Originally Posted by ThePrisoner
You nailed it George! After all, your the guru on the subject. I purchased the Ideal-Lume a few years back for behind my Panasonic 60GT30. I took your advice on ditching the wall mount (my previous Panny 50VT25 was wall mounted). My only problem with the Ideal-Lume is what you stated, my wall color is not ideal. This is my living room and I can't get away with neutral colors due to my wife.
As you might guess, I haven't used the Ideal-Lume in awhile due to the wall color and the light illumination. My display is calibrated with about 35fl light output, we've been watching in total darkness when viewing movies and have not experienced eye fatigue.
Here we have a classic quandary! Females of the species are actually more sensitive to color than the male. Their retinas have more cones than men. This makes women biologically equipped to better distinguish between, and appreciate more readily, subtle differences in colors than their mates. Unfortunately, physiology and biology don't inherently foster an appreciation for logic and reason.
Ever really looked at a major departments store's makeup department? How many shades of pink, beige, coral, etc., do you see there? If the store lighting was changed significantly, all those color samples would look substantially different. Would your wife care? Most would.
Color selection in wardrobe items, makeup, hair color, etc., has been developed into a fine science in the fashion industry. Most of it is based upon complexion. How the color of a garment interacts with the color composition of a woman's face/eyes/hair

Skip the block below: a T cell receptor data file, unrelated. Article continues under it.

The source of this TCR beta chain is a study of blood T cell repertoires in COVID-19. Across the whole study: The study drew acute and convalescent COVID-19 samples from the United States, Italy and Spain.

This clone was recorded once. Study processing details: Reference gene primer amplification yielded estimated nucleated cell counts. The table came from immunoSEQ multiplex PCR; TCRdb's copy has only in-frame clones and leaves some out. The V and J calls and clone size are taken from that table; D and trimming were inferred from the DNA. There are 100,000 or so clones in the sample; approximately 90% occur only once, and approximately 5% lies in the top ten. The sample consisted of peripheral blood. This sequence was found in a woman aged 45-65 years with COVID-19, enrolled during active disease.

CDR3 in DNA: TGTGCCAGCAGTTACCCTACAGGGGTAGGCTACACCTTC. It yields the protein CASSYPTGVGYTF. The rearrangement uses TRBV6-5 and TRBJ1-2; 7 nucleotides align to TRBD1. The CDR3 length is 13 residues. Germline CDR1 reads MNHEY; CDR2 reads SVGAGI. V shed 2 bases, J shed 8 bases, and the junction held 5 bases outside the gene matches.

is at issue. Certain colors are "unflattering" with a particular woman's type of complexion. It's a perceptual issue for anyone viewing the woman.
These exact same points can be made when it comes to surrounding a painting, photograph, video display, etc, with any particular color. The only way to avoid unflattering interactions between the image on a video display and its environment is to surround the TV or monitor with a neutral color (any shade of gray- from near black to white). It's not the entire room that has to be neutral, just the wall that is within the observer's field of view when watching the display. Truly neutral colors complement any other color near it, because neutrals reflect all other colors equally.
Common decorator practice in designing rooms includes having most of the walls a near white color for good light reflection, but one wall a more vivid accent color to complement other design elements (carpet, furniture, drapes, etc.). Unfortunately, I've seen many times where the TV will be placed in the middle of the accent wall. This is just plain ignorance on the part of the designer. Of all the walls to choose for the accent color, the TV wall is the worst. Surrounding a video display with any color other than neutral will skew the color perception of the viewer. The color of the surround will be subtracted from the video image. More saturated color in the surround will increase this effect. Less colorful surrounds have less effect.
Room lighting also affects the perception of the surround, as well as how the image on the screen is perceived. The intensity and color of ambient lighting in a video viewing environment impact the viewing experience. Pick the wrong elements, and the picture quality of a video system will be unavoidably flattered or distorted/contaminated/compromised/disrupted/diminished. There are demonstrations of this phenomenon included in this video interview with Scott Wilkinson: http://www.avsforum.com/t/1499286/the-room-is-a-video-component-with-alan-brown
How many walls are in your house? Tell your wife she has control of all of them.............except one. You get one wall- she gets all of the rest.